Holy: A Robe and a Crown

Holy: A Robe and a Crown

Holy: A Robe and a Crown.

HOLY: Set apart for special use; assigned to a godly purpose;  sanctified; consecrated; designated for a sacred function; separated from that which is ignoble or dishonorable.

Holiness has a uniform. To be holy is to wear a redeemed wardrobe. Isaiah talks about putting on garments of splendor (Is. 52:1). The psalmist refers to being clothed with godliness (Ps. 132:16). Job claims that he has put on righteousness and it clothed him, wearing justice like a robe (Job 29:14). Isaiah once again said that God dressed him with the clothing of salvation, and draped him in a robe of righteousness (Is. 61:10).

The New Testament time and again discusses putting on Christ, wearing Jesus. (Galatians 3:27; Romans 13:14). Paul also describes this aspect of holiness as taking off and putting on… take off the Old You, put on the New You. “Put on your new nature, created to be like God – truly righteous and holy (Ephes. 4:22-24). “Since God chose you to be the holy people He loves, clothe yourselves with tenderhearted mercy, kindness, humility, gentleness and patience.” (Colossians 3:12). So being holy means we pick out a new wardrobe. When we wear Christ, we have a new personal identity, a new style, a different look. When we put on Jesus, we empty the clothes closet of our old clothes, and replace them with a new set of spiritual threads. We accept advice from our new wardrobe consultant, our new fashion designer, the Lord Jesus.

We choose a wardrobe, not a costume. A costume is something we wear when we want to play a part, as if we were in some religious play. A costume is put on for appearance’s sake, something we put on and take off depending on the performance. Costumes don’t reflect the person behind the appearance. Costumes don’t reflect the inner person behind the costume. Our new clothing line is intended to reflect our new identity in Christ, God’s character and nature. At the same time, while wearing the character of God, His Spirit is transforming us within. The outer behavior grows in synch with the inner heart of faith. “ So, chosen by God for this new life of love, dress in the wardrobe God picked out for you: compassion, kindness, humility, quiet strength, discipline. Be even-tempered, content with second place, quick to forgive an offense. Forgive as quickly and completely as the Master forgave you. And regardless of what else you put on, wear love. It’s your basic, all-purpose garment. Never be without it.” (Col. 3:15-17, MSG).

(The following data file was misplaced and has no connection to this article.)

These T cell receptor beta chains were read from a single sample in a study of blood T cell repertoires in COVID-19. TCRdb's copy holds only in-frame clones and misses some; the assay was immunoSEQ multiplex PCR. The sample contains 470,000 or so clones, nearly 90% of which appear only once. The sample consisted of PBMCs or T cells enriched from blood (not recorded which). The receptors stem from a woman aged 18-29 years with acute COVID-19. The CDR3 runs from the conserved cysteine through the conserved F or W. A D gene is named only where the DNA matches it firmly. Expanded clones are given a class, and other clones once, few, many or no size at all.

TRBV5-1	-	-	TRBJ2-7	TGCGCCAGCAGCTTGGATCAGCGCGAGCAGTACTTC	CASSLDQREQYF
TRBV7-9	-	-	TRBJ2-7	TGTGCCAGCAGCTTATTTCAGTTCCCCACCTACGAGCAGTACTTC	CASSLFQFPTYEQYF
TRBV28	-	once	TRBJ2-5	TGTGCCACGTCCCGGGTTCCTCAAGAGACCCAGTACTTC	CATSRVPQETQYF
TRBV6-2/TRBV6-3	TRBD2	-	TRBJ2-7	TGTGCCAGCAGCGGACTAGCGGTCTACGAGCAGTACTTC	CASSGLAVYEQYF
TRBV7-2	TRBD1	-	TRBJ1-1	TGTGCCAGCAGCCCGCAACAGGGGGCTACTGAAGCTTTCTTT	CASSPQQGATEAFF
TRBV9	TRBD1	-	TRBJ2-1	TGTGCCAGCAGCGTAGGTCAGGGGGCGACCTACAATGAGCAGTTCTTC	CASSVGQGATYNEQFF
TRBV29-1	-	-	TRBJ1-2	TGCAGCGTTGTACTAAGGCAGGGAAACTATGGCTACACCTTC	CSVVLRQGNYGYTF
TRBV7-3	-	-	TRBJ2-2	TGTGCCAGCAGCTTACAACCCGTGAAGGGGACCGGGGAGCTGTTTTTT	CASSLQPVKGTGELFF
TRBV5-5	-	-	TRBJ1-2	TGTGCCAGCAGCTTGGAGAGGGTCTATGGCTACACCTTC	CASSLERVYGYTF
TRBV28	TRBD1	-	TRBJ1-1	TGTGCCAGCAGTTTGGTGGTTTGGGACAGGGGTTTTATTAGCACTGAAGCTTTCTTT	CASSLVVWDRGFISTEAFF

Some of us, probably all of us, might be feeling guilty as we consider what the holy life looks like. Being human, perhaps we have more weak moments than we are comfortable with. Perhaps we haven’t lived a particularly good life, no less a holy life set apart for sacred purposes. Please consider the story of the Prodigal Son… What’s the first thing the waiting Father shouts out to His servants when His long-lost child has returned? “Find the best robe and put it on him!” (Luke 15:22). That important robe covers his destitute nakedness. That robe shows family origins in the Father’s house. It’s a holy robe. It is the robe of Christ, of forgiveness and grace and new life with the Father. The Father’s robe is a sign of holiness that we all put on when we approach the Father in brokenness and humility. His robe  is a holy robe. It’s a part of our new wardrobe. We are all invited to put on the Father’s robe and clothe ourselves in Christ.